I didn't quite realize at the time, and it surprises me now, looking back, to discover, that such small things could occupy, settle, destroy as much of my time and peace of mind as they did. But really, it was a little madness. I would go to a cafe to escape my upstairs neighbors pacing only to be met by the barrage of pop the barristas were playing and the small symphony of customers' half-audible headphone beats jacked up to compete with it; I'd try to ignore it for half an hour, fail in frustration, and make my way to a university library an hour away. I'd sit down at an empty table, open a notebook and sigh in satisfaction—at last. But no: five minutes later I'd begin to notice how very percussively someone was typing two tables away, and I couldn't un-notice it once I had heard. Earplugs were to no avail; I would insert them, listen very closely to be absolutely sure that it had worked, that I would finally have peace, and just at the edge of inaudibility there would still be something, some beat, some impact from the environment still there. It was exhausting, it filled me with rage and pushed me to the verge of tears, and it was everywhere.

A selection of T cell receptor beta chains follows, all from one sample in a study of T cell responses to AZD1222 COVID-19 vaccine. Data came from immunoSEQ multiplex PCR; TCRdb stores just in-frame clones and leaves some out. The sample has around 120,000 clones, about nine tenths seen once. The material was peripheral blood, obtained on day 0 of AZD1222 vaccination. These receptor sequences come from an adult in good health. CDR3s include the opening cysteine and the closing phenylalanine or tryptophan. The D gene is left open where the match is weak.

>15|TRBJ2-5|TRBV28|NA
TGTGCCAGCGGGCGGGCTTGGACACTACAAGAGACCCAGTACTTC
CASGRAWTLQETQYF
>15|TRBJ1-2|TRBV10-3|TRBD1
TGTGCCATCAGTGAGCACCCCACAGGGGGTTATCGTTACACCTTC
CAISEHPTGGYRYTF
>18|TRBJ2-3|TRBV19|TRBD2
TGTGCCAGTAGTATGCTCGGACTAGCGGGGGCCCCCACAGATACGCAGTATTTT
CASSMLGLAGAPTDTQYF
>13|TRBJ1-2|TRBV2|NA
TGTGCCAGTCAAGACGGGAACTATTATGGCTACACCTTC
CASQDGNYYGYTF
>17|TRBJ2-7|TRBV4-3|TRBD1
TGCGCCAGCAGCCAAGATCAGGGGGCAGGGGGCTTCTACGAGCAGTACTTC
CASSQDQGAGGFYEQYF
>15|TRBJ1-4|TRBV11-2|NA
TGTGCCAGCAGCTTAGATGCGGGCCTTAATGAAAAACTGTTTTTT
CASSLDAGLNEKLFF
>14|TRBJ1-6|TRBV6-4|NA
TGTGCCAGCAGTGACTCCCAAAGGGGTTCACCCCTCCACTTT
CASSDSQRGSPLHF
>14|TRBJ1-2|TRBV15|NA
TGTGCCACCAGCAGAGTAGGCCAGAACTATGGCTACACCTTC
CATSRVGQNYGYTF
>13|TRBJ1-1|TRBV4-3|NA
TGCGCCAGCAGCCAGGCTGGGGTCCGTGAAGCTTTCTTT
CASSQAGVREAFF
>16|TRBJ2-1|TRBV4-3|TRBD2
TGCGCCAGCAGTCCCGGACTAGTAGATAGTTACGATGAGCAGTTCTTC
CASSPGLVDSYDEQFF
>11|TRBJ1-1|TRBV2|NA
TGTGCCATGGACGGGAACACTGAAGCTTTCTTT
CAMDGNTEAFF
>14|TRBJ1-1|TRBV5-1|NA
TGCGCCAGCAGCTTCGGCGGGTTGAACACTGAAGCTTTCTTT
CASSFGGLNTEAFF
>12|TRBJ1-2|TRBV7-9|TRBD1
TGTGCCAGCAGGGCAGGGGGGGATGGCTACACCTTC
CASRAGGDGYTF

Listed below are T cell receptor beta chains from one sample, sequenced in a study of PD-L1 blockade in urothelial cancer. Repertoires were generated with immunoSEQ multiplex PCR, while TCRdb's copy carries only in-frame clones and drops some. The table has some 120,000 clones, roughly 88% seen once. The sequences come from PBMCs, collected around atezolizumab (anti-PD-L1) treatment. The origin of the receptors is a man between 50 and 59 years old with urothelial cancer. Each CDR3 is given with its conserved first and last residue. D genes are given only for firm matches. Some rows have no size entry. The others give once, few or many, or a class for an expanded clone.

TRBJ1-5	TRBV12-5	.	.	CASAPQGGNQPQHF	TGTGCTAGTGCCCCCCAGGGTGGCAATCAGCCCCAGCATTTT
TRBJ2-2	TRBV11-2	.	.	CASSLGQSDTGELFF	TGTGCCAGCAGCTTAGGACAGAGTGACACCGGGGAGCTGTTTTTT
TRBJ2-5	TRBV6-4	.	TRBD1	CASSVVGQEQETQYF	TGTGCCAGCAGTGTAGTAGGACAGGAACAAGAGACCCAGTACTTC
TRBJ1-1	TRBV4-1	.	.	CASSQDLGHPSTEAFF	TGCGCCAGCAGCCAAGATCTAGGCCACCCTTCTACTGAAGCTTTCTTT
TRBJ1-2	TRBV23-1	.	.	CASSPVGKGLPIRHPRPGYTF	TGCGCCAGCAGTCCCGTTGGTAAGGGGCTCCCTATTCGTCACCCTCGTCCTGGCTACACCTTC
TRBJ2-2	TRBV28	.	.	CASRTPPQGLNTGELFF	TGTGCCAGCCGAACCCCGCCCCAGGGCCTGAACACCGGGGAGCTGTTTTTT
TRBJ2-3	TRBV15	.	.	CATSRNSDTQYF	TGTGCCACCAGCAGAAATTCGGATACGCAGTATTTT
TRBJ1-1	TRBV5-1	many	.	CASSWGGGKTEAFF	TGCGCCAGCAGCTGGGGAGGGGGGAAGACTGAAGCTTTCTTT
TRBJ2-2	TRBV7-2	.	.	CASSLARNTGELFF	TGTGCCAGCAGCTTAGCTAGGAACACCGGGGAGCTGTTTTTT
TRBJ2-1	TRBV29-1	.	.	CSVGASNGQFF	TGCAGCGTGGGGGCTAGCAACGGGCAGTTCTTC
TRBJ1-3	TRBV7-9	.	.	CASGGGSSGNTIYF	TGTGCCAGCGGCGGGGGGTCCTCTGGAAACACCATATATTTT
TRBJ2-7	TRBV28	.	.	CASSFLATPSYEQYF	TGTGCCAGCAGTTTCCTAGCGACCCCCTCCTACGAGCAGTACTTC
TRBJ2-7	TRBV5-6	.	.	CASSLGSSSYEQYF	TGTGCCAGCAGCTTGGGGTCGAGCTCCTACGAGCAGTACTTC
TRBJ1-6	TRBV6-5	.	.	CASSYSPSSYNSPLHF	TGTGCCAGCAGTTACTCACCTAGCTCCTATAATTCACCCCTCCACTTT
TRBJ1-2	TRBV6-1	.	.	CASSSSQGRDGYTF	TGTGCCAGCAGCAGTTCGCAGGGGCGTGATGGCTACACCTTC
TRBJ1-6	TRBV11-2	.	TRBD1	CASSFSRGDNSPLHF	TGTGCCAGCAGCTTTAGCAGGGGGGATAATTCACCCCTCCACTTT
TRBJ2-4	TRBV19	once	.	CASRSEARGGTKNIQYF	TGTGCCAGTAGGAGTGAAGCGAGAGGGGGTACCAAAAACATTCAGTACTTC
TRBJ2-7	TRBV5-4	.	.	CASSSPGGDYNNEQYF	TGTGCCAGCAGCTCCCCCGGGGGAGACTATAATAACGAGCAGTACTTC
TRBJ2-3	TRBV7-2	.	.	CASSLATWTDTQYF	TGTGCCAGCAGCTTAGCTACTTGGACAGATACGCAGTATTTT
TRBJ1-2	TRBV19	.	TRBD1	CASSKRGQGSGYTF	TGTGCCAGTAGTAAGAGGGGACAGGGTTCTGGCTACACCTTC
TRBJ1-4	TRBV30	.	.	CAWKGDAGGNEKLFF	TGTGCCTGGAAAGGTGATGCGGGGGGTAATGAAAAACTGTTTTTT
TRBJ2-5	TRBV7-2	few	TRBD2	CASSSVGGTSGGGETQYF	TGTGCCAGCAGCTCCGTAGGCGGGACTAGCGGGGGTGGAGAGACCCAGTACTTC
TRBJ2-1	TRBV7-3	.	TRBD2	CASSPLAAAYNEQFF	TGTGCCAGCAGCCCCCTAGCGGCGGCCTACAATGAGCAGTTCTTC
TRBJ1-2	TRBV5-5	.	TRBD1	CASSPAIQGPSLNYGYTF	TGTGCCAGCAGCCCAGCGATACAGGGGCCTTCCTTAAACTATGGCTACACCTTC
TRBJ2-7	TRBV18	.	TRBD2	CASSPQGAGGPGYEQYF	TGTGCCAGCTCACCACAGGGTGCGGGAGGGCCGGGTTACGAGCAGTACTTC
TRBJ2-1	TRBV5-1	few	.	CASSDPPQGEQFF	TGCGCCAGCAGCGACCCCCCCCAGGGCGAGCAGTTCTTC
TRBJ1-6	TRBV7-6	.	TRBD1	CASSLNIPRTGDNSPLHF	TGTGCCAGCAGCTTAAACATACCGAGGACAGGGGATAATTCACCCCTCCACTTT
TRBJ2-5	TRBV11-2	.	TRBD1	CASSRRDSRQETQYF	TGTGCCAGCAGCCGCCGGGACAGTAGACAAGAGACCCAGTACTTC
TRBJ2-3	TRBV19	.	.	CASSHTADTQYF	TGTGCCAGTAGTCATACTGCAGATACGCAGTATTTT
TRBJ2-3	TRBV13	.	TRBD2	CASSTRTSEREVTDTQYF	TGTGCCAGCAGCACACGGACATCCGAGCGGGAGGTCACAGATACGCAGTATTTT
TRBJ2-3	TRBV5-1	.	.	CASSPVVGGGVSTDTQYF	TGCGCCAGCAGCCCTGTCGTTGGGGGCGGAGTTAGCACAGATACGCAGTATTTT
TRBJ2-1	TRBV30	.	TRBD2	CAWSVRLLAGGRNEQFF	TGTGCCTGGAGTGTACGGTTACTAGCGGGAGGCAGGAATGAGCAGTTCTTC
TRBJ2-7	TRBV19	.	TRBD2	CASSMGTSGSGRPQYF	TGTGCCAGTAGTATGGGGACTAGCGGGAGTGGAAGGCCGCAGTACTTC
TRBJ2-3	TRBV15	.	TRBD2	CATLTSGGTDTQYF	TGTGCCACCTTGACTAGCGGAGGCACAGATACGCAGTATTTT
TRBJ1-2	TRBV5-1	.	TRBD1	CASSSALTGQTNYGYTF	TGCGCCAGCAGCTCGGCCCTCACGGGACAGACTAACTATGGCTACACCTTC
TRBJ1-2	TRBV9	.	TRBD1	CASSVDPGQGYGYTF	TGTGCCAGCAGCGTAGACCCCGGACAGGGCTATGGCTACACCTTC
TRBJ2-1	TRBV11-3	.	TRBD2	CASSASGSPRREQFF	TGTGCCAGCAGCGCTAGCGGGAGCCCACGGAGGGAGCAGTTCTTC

It wouldn't be much of an exaggeration to say that noise, and my attempts to avoid it, and the failure of those attempts, were the dominant theme of my life in the period I'm discussing. They explained how I spent my days, where I worked, what I worked on, what I did and (more often) what I didn't get done. They explained my sleep schedule—it was simply not possible for me to go to bed before 3 AM, because it was never quiet enough to do so. I would walk around Brooklyn for hours, because only by moving could I be sure that any noise I encountered would pass me by. And so on.